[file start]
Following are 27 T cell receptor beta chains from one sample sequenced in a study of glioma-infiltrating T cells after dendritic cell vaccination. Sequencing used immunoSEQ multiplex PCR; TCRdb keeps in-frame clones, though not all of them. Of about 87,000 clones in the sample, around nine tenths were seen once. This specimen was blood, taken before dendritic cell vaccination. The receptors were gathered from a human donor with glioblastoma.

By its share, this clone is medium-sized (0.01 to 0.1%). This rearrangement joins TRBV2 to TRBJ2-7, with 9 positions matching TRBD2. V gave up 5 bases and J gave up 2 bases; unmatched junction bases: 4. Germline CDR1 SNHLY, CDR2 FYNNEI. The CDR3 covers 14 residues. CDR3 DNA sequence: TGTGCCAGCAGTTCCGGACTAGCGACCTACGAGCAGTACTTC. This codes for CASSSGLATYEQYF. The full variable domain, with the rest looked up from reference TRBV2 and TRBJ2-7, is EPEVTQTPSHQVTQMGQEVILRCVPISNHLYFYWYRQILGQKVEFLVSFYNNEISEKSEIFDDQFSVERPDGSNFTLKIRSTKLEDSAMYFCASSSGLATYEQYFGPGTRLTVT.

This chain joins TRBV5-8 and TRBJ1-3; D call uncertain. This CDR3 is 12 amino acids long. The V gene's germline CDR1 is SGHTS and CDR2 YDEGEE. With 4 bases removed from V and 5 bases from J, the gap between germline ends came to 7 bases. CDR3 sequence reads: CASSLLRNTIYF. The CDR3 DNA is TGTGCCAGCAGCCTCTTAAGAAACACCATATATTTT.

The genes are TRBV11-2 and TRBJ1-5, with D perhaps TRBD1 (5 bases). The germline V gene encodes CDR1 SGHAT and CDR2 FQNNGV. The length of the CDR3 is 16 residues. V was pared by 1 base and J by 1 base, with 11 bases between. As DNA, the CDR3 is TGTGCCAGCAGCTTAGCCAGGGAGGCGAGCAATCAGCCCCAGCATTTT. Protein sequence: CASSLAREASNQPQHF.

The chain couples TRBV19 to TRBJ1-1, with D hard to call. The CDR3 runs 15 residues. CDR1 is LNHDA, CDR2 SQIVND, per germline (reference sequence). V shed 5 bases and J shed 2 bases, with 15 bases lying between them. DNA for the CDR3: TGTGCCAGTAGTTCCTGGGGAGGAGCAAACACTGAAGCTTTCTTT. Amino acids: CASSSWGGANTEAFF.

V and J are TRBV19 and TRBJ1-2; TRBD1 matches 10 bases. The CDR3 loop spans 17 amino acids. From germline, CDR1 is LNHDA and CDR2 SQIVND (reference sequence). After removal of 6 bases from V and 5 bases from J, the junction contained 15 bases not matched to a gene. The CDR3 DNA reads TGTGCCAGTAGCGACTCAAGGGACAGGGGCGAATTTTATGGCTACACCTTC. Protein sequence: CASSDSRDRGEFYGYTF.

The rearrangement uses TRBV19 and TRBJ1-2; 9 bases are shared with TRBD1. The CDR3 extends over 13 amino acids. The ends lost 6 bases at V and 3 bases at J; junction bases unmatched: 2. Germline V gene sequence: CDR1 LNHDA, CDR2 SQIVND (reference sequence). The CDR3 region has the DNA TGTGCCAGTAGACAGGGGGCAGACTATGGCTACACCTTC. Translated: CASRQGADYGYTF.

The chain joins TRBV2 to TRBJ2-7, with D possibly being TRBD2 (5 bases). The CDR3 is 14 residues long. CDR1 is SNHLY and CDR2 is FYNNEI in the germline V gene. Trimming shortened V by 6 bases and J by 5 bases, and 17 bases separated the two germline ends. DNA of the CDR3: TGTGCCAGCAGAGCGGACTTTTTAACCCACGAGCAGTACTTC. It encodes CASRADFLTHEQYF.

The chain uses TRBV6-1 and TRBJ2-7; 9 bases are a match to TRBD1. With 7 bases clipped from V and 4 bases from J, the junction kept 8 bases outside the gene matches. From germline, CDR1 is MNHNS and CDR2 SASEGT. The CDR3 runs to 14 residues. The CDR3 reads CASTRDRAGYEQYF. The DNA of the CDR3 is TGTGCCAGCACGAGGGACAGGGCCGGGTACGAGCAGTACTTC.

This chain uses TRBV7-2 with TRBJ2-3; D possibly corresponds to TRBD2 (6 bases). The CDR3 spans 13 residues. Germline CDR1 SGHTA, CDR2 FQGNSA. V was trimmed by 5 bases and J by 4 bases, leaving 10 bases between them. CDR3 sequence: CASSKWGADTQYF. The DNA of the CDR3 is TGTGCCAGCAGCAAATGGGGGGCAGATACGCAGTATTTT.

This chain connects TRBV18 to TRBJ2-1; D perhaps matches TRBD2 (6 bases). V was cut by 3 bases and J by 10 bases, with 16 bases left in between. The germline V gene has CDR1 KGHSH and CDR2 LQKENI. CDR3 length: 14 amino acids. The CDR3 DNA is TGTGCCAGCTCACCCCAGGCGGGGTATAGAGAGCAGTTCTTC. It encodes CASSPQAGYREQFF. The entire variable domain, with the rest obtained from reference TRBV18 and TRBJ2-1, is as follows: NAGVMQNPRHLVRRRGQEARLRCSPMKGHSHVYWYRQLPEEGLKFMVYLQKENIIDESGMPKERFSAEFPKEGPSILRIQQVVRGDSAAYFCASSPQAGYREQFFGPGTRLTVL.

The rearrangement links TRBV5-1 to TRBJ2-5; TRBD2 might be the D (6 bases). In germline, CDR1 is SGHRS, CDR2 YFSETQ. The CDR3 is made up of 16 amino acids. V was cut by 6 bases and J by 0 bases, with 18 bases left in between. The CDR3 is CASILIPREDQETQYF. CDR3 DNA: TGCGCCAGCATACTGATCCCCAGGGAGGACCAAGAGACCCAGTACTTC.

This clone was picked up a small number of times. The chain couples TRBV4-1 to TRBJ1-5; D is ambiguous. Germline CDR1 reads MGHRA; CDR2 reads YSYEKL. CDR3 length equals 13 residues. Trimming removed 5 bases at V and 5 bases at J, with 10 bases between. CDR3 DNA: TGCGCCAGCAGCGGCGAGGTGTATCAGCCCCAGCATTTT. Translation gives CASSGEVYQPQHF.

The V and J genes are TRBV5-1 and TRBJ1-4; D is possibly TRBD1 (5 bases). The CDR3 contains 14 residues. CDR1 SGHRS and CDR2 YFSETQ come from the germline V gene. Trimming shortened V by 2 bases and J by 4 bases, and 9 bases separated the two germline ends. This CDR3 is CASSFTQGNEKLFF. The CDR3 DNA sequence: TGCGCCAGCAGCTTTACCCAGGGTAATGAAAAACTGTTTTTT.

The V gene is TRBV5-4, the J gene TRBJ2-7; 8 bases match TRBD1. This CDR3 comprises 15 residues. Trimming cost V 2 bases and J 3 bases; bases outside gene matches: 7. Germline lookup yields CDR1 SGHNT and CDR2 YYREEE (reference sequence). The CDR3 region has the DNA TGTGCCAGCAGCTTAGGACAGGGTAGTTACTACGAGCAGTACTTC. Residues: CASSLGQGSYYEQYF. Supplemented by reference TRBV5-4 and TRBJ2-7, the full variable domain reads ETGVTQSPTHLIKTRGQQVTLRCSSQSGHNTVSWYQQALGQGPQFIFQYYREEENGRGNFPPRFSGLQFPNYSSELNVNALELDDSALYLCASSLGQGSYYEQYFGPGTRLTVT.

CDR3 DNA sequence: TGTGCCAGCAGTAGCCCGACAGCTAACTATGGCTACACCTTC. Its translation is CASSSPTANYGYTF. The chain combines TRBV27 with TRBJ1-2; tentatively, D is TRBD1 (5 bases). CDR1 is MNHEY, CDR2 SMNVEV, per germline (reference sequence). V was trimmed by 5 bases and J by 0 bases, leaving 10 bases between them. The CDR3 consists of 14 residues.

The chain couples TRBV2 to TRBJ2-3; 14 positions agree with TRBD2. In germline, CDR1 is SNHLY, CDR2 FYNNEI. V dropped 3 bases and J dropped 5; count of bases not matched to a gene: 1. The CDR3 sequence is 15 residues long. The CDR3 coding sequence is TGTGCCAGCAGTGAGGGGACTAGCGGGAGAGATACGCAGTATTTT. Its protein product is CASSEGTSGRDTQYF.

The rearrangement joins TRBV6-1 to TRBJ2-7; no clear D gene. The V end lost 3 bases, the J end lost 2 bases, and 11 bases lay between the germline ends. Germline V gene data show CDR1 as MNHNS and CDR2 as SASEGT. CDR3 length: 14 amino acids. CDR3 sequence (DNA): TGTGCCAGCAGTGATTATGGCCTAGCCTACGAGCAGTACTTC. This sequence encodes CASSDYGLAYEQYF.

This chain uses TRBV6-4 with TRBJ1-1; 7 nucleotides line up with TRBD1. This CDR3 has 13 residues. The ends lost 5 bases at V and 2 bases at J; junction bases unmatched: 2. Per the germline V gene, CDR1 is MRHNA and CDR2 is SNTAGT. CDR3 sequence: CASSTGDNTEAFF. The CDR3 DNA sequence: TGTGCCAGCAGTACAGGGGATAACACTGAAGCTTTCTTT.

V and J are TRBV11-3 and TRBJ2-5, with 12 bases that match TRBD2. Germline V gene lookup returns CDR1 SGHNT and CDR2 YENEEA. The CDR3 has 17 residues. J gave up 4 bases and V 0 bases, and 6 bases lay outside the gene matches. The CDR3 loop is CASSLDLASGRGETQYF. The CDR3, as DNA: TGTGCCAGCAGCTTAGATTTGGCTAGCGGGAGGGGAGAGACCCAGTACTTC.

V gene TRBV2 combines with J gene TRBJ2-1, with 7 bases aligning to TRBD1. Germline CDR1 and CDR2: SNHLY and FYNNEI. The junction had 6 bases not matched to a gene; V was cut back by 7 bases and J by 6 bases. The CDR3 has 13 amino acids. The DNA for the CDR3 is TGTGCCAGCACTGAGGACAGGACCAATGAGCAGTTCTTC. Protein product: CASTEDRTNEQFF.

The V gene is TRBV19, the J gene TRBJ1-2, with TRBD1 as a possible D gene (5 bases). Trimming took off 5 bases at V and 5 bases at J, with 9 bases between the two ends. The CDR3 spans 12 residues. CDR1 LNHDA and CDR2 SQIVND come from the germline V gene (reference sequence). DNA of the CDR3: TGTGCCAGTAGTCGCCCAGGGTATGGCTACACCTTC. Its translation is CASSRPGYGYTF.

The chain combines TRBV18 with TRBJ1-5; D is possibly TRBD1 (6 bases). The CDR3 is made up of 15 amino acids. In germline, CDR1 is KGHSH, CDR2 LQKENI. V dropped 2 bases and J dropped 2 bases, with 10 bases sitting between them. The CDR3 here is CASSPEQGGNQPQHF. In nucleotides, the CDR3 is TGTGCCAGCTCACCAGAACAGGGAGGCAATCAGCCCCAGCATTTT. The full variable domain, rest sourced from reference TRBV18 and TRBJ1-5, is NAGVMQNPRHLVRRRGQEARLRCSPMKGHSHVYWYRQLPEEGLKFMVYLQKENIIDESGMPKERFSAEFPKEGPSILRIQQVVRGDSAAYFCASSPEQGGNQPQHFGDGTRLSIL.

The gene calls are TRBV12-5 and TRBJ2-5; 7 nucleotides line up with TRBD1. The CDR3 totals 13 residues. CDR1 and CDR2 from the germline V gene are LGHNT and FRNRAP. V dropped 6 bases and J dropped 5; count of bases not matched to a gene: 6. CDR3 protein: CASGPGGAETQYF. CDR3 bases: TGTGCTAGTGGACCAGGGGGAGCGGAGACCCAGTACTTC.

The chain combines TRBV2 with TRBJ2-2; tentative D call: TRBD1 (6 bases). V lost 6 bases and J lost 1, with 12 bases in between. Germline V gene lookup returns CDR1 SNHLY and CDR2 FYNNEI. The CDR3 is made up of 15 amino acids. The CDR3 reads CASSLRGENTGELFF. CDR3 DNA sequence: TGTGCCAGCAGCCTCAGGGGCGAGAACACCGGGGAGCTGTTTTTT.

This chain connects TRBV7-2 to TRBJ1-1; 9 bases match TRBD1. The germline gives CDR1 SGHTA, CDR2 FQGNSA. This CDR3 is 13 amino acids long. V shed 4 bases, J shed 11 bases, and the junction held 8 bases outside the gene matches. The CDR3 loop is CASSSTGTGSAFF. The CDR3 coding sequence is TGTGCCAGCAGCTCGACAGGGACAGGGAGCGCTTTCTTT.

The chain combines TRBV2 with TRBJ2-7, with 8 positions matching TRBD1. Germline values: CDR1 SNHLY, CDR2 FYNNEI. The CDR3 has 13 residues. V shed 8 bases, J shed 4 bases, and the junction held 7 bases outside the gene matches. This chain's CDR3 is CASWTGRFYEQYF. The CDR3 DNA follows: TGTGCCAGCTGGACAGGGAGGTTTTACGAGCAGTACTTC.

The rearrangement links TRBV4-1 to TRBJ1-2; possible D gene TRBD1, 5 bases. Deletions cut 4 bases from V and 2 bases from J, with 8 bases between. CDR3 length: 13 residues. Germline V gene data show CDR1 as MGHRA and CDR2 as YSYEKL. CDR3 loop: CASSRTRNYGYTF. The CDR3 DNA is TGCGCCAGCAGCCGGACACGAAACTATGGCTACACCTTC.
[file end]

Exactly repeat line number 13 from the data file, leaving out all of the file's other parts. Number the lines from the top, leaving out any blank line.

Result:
This clone was picked up a small number of times. The chain couples TRBV4-1 to TRBJ1-5; D is ambiguous. Germline CDR1 reads MGHRA; CDR2 reads YSYEKL. CDR3 length equals 13 residues. Trimming removed 5 bases at V and 5 bases at J, with 10 bases between. CDR3 DNA: TGCGCCAGCAGCGGCGAGGTGTATCAGCCCCAGCATTTT. Translation gives CASSGEVYQPQHF.